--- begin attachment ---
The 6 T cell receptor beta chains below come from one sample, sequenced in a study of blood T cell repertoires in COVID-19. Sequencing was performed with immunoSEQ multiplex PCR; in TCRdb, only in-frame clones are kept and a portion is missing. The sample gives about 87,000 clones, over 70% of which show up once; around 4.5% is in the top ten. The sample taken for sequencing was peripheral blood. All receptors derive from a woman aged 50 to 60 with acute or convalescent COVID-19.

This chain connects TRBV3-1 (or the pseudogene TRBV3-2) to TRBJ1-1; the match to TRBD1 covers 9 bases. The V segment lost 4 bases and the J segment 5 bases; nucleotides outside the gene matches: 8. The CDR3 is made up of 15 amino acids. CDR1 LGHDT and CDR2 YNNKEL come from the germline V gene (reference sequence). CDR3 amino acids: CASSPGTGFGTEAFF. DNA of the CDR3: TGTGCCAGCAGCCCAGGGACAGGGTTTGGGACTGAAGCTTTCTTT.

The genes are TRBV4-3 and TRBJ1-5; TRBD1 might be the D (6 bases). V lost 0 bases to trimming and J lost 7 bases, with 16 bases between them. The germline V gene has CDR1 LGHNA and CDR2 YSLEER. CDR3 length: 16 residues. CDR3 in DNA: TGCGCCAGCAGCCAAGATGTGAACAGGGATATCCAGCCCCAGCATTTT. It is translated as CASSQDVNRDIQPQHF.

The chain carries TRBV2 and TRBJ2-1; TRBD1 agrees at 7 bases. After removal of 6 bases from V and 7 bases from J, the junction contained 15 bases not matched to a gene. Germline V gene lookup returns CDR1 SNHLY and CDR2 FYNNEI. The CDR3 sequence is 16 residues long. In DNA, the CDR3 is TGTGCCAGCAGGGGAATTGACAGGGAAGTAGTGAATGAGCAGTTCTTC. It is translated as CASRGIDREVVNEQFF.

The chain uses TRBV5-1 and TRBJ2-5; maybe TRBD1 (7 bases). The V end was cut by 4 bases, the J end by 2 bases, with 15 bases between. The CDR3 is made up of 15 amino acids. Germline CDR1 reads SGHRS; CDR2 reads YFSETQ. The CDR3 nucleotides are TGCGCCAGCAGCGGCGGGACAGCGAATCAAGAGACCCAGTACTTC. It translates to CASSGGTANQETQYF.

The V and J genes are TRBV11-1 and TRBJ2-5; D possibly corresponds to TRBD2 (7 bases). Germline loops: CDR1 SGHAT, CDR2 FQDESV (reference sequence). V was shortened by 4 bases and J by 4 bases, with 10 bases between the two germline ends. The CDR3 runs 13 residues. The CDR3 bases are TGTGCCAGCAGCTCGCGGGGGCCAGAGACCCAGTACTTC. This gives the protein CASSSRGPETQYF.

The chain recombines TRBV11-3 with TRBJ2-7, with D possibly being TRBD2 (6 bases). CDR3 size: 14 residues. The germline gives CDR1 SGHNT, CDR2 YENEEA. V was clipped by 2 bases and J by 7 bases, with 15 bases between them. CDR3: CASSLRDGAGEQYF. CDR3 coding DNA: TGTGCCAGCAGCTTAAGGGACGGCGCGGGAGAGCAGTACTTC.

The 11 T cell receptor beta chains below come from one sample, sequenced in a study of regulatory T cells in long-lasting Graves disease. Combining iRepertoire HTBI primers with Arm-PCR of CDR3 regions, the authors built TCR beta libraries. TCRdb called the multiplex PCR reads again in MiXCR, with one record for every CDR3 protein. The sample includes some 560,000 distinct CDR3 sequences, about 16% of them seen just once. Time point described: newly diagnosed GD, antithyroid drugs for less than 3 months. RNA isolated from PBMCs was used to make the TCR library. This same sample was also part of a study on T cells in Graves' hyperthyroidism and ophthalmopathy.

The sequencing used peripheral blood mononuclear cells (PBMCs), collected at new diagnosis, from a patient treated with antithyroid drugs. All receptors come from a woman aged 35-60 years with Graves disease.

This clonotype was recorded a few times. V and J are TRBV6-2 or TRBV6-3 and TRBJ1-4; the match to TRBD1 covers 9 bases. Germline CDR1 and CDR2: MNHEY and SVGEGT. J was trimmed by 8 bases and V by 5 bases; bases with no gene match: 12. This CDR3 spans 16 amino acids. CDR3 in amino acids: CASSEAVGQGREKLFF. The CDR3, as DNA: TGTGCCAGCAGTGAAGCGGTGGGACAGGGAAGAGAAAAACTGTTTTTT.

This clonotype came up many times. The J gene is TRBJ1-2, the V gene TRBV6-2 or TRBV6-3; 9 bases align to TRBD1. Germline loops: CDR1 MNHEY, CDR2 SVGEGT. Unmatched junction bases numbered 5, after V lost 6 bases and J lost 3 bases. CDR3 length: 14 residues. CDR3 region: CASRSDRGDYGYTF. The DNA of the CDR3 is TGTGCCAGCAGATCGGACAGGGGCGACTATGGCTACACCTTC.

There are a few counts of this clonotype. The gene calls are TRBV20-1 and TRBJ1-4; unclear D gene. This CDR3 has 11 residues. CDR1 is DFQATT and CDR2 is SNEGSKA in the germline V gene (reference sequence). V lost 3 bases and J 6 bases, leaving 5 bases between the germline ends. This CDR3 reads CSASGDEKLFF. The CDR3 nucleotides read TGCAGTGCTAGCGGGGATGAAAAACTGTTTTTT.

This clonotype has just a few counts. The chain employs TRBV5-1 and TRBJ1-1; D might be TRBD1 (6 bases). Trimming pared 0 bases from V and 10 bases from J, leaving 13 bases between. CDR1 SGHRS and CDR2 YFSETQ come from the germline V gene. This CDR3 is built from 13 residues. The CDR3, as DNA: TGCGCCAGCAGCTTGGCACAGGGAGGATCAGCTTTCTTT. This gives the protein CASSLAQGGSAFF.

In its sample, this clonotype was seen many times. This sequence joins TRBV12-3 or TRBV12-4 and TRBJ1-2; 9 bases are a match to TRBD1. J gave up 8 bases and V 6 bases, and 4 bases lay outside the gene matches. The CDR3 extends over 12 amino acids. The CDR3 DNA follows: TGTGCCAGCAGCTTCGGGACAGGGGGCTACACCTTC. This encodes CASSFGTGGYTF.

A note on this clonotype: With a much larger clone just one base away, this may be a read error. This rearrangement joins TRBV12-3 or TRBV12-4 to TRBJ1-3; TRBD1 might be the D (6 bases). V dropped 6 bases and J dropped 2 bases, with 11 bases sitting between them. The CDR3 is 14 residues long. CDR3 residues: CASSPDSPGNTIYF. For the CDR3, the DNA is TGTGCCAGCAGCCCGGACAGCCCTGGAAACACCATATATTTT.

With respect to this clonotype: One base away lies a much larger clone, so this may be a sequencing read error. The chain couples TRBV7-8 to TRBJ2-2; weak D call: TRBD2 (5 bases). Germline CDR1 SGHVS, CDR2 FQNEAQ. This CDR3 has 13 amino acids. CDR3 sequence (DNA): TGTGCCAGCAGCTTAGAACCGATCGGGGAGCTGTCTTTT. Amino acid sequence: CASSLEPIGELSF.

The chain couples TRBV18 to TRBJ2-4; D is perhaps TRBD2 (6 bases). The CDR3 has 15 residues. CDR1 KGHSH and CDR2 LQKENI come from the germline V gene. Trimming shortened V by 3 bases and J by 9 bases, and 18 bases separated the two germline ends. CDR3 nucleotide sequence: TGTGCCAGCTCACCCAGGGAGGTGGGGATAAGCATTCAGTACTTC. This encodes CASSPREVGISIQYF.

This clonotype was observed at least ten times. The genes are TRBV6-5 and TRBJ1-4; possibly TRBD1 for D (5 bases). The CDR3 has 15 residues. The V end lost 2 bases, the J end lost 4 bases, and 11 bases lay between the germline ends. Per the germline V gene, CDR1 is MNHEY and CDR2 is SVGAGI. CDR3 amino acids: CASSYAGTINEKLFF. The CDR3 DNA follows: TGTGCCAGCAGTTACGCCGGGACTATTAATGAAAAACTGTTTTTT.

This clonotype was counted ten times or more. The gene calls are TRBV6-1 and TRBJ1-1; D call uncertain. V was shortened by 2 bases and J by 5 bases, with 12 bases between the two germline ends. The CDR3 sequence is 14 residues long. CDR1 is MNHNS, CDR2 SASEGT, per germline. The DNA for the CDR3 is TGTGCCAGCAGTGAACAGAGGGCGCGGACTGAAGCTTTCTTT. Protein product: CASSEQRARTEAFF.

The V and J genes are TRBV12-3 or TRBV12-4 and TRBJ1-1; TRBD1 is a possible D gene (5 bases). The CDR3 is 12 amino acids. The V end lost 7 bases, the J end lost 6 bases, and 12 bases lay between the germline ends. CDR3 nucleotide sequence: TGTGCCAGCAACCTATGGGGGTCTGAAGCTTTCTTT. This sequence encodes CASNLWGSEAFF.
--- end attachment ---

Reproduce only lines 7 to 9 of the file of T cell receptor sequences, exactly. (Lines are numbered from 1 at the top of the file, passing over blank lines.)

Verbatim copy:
The chain recombines TRBV11-3 with TRBJ2-7, with D possibly being TRBD2 (6 bases). CDR3 size: 14 residues. The germline gives CDR1 SGHNT, CDR2 YENEEA. V was clipped by 2 bases and J by 7 bases, with 15 bases between them. CDR3: CASSLRDGAGEQYF. CDR3 coding DNA: TGTGCCAGCAGCTTAAGGGACGGCGCGGGAGAGCAGTACTTC.

The 11 T cell receptor beta chains below come from one sample, sequenced in a study of regulatory T cells in long-lasting Graves disease. Combining iRepertoire HTBI primers with Arm-PCR of CDR3 regions, the authors built TCR beta libraries. TCRdb called the multiplex PCR reads again in MiXCR, with one record for every CDR3 protein. The sample includes some 560,000 distinct CDR3 sequences, about 16% of them seen just once. Time point described: newly diagnosed GD, antithyroid drugs for less than 3 months. RNA isolated from PBMCs was used to make the TCR library. This same sample was also part of a study on T cells in Graves' hyperthyroidism and ophthalmopathy.

The sequencing used peripheral blood mononuclear cells (PBMCs), collected at new diagnosis, from a patient treated with antithyroid drugs. All receptors come from a woman aged 35-60 years with Graves disease.